6 Ways to Calm First Day Jitters
Here's how to make the right first impression from the word go.
Once the excitement of getting your new job wears off, the panic about your first day sets in. Here’s how to calm your nerves and stand out as a stellar new recruit.
1. Dress for success
According to Kim Zoller, founder and president of personal and professional training firm, Image Dynamics, 55 percent of a person’s perception of you is based on how you look. In other words, appearances count—a lot.
Making things even more challenging is the fact that there are no hard-and-fast rules about appropriate dress in today’s corporate world. The dress code is tailored to the environment, culture and, oftentimes, industry.
Zoller offers this advice: Opt for a solid color, conservative suit, worn with a coordinating shirt and tie or blouse. Jewelry should be worn selectively, and aftershave or perfume sparingly. Bring a portfolio or briefcase to hold paperwork.
2. Plan your day
Pick out your outfit the night before and look over any company information you’ve been given. Don’t make the night before your first day of work all about work, however. Sit down and unwind for a while. And get lots of sleep.
3. Don’t rush
Wake up extra early so you don’t have to rush to get ready. With the unpredictability of traffic, especially in a large city like Chicago, double your normal commute time and add 15 to 30 minutes. It’s better to have time to kill than to turn up at the office flustered, fatigued and, worse of all, late.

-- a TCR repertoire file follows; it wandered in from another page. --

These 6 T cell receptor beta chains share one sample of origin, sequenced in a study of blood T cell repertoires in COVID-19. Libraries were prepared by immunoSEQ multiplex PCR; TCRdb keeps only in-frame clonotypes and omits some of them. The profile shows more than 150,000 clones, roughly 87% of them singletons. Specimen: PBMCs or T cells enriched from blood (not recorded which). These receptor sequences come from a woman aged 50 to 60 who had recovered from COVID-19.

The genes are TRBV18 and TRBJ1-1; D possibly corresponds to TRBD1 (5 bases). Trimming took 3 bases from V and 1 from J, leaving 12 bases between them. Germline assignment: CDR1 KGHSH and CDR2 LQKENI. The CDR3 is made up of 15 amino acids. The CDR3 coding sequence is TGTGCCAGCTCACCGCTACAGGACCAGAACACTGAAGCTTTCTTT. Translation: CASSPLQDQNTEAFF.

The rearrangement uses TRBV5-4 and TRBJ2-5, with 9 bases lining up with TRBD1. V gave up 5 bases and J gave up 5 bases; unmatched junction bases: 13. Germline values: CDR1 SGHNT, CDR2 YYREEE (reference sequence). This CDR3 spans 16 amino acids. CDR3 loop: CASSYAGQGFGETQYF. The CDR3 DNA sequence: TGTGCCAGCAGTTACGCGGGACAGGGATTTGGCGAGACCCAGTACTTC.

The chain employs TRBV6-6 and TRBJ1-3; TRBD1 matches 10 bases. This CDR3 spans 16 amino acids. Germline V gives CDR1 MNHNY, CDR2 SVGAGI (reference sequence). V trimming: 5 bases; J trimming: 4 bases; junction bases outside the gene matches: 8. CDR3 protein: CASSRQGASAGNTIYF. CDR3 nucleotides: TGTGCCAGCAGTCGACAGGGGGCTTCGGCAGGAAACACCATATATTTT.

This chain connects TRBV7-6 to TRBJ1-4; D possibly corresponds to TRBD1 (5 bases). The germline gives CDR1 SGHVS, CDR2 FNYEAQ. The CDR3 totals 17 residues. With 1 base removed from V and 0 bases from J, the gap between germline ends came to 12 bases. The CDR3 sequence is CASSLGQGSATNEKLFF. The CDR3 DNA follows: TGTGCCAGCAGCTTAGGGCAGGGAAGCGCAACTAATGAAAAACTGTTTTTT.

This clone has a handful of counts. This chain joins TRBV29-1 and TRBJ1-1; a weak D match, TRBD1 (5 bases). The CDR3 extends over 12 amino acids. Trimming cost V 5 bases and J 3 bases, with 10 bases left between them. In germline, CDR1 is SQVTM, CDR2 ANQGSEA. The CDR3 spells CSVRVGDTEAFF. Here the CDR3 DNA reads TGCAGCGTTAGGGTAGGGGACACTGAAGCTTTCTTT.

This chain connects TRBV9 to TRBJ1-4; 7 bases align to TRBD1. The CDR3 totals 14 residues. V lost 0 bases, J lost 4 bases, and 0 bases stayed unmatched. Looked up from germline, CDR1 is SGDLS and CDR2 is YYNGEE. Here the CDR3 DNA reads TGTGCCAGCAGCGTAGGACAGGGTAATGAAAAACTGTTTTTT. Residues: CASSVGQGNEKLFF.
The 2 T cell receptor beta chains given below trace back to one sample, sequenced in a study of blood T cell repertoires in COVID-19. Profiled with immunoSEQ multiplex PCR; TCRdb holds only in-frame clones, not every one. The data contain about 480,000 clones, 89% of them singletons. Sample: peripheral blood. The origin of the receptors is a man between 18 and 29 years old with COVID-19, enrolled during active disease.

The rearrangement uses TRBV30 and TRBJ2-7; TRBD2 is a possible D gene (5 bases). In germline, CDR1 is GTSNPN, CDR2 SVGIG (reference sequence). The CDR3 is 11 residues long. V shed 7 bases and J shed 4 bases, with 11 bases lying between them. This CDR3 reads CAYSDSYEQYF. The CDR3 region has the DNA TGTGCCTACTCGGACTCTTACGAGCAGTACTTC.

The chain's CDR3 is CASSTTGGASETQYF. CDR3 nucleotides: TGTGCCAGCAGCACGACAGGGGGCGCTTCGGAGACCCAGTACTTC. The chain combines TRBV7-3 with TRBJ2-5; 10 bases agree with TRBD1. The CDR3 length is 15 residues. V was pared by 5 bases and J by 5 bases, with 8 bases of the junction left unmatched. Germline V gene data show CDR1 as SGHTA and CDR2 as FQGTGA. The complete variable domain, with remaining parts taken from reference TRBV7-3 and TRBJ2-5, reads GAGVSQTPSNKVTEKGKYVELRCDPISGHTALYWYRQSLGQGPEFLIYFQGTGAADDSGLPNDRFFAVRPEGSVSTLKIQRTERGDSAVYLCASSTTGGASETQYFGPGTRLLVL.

4. Arrive prepared
Before you even enter the building, turn off any electronic devices, especially cell phones. Bring everything you might need for the day, including a portfolio, paper, pen and legal IDs. Invariably, whether the company is small or large, new employees will have a mountain of paperwork to fill out. More often than not, employers require two forms of ID as proof of citizenship.
5. Get up to speed
At some point over the course of your first day, take the time to look over the employee handbook, and to familiarize yourself with office policies regarding Internet use, privacy, lunch hours, breaks and office conduct, etc. Knowing what you’re dealing with off the bat will help you avoid awkward or professionally embarrassing situations. Pay particular attention to how long people spend at lunch, the hours in a typical workday, and the preferred mode of inter-office communication. In other words, pay attention to the company’s unwritten rules and adopt them as your own.
6. Watch your conversation
While you want to be open and friendly, and to forge long-term relationships with your colleagues, don’t divulge too much of a personal or casual nature. And don’t gossip, even if the people around you do. In short, steer clear of any topic of conversation that potentially could offend a new colleague.